Quotation by Henry David Thoreau

Far up in the country,—for we would be faithful to our experience,—in Thornton, perhaps, we met a soldier lad in the woods, going to muster in full regimentals, and holding the middle of the road; deep in the forest, with shouldered musket and military step, and thoughts of war and glory all to himself. It was a sore trial to the youth, tougher than many a battle, to get by us creditably and with soldier-like bearing. Poor man! He actually shivered like a reed in his thin military pants, and by the time we had got up with him, all the sternness that becomes the soldier had forsaken his face, and he skulked past as if he were driving his father's sheep under a sword-proof helmet. It was too much for him to carry any extra armor then, who could not easily dispose of his natural arms. And for his legs, they were like heavy artillery in boggy places; better to cut the traces and forsake them. His greaves chafed and wrestled one with another for want of other foes. But he did get by and get off with all his munitions, and lived to fight another day; and I do not record this as casting any suspicion on his honor and real bravery in the field.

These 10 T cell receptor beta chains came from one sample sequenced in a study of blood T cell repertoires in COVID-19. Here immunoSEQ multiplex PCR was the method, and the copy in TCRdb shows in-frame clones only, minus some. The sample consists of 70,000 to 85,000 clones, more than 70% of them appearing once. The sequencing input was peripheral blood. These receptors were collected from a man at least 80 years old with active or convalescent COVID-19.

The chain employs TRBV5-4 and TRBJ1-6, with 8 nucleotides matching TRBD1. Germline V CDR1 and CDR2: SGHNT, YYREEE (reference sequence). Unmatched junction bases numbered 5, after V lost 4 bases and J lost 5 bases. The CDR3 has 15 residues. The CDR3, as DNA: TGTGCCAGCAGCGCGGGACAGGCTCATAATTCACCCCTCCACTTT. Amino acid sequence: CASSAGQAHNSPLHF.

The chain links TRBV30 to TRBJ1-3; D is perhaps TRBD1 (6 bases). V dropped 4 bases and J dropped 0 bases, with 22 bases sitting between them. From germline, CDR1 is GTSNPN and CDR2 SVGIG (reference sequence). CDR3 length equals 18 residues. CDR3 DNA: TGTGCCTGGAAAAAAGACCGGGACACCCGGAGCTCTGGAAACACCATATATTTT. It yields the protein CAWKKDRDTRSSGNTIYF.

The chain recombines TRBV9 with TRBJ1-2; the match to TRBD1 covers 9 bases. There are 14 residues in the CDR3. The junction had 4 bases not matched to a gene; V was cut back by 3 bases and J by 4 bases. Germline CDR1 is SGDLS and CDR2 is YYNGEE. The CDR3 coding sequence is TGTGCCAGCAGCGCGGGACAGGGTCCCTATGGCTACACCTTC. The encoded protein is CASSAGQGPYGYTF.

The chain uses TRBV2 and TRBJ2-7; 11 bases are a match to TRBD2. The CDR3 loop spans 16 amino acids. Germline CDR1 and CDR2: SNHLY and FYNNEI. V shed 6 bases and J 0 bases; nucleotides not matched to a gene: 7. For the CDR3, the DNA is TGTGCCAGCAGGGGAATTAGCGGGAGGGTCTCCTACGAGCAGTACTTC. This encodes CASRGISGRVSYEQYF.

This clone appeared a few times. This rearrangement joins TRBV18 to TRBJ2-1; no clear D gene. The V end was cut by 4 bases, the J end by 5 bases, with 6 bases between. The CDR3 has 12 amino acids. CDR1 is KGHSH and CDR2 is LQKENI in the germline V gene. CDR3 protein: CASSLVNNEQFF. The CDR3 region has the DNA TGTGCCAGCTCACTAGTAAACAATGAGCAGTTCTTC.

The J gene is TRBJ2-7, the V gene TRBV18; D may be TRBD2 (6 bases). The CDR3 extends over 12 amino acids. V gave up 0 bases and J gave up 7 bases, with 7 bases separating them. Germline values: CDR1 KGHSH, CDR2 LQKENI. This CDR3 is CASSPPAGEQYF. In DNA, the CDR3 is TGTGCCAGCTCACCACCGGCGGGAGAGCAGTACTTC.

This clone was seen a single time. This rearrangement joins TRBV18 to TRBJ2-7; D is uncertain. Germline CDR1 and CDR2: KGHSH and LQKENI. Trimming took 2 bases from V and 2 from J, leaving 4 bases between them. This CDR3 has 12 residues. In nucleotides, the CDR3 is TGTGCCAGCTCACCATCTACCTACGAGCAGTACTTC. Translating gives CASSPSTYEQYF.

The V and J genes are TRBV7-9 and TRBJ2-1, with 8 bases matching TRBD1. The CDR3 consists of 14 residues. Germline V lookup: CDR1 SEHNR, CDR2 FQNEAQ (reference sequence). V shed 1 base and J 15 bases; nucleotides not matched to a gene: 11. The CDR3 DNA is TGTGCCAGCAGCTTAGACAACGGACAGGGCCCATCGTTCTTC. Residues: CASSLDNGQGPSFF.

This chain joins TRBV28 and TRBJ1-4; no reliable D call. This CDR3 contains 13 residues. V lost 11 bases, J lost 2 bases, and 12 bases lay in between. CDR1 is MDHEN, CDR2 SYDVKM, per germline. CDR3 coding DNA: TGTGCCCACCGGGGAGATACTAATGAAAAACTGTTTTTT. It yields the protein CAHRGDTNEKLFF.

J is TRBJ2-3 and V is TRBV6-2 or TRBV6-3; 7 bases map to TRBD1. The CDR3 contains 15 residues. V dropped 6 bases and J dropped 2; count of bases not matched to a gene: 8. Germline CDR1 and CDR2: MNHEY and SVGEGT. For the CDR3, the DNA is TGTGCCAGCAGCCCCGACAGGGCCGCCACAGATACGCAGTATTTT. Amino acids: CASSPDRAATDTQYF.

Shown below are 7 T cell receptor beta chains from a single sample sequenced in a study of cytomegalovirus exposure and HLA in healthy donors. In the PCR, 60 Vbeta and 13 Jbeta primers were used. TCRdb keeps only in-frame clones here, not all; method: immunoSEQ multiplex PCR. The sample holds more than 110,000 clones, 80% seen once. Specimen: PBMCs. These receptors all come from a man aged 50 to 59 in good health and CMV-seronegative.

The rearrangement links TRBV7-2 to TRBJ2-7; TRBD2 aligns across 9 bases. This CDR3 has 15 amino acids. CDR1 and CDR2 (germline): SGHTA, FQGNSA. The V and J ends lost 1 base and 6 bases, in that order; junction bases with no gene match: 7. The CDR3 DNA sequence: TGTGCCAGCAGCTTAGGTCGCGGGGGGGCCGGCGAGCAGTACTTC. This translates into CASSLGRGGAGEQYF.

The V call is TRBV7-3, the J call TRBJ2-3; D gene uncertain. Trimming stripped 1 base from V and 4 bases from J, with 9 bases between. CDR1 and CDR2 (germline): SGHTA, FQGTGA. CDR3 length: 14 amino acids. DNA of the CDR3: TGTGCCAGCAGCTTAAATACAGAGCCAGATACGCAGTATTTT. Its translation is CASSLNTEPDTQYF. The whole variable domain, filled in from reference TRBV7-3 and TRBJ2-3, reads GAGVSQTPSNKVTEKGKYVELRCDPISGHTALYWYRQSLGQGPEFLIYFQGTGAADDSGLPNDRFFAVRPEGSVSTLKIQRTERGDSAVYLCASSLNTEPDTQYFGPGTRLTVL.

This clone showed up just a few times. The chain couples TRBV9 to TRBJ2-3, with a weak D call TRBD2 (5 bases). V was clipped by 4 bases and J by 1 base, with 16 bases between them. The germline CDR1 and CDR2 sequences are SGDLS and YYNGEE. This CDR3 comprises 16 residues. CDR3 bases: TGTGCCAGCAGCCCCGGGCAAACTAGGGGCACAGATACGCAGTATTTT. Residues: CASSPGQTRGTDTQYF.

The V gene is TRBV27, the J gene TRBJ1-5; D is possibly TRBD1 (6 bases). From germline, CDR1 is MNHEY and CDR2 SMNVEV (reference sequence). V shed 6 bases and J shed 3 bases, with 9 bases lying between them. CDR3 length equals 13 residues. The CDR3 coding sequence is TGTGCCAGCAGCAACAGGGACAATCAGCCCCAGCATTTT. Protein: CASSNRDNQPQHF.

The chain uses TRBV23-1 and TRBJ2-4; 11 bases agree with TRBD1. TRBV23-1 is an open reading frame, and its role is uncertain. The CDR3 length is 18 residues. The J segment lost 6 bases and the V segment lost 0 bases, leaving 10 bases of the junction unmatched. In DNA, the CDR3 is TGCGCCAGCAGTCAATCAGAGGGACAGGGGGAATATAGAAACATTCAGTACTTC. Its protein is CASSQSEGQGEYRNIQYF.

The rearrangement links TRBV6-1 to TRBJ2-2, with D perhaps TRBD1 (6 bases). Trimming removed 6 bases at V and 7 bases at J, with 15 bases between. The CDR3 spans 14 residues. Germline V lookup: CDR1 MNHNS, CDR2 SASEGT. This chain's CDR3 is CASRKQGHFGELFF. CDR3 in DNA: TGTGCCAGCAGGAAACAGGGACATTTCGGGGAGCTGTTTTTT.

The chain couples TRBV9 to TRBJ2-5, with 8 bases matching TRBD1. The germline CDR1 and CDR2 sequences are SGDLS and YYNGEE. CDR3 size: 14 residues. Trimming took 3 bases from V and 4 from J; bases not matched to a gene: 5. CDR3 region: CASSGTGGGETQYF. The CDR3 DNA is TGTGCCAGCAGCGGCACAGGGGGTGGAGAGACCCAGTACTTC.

Henry David Thoreau (1817–1862), U.S. philosopher, author, naturalist. A Week on the Concord and Merrimack Rivers (1849), in The Writings of Henry David Thoreau, vol. 1, pp. 333-334, Houghton Mifflin (1906).
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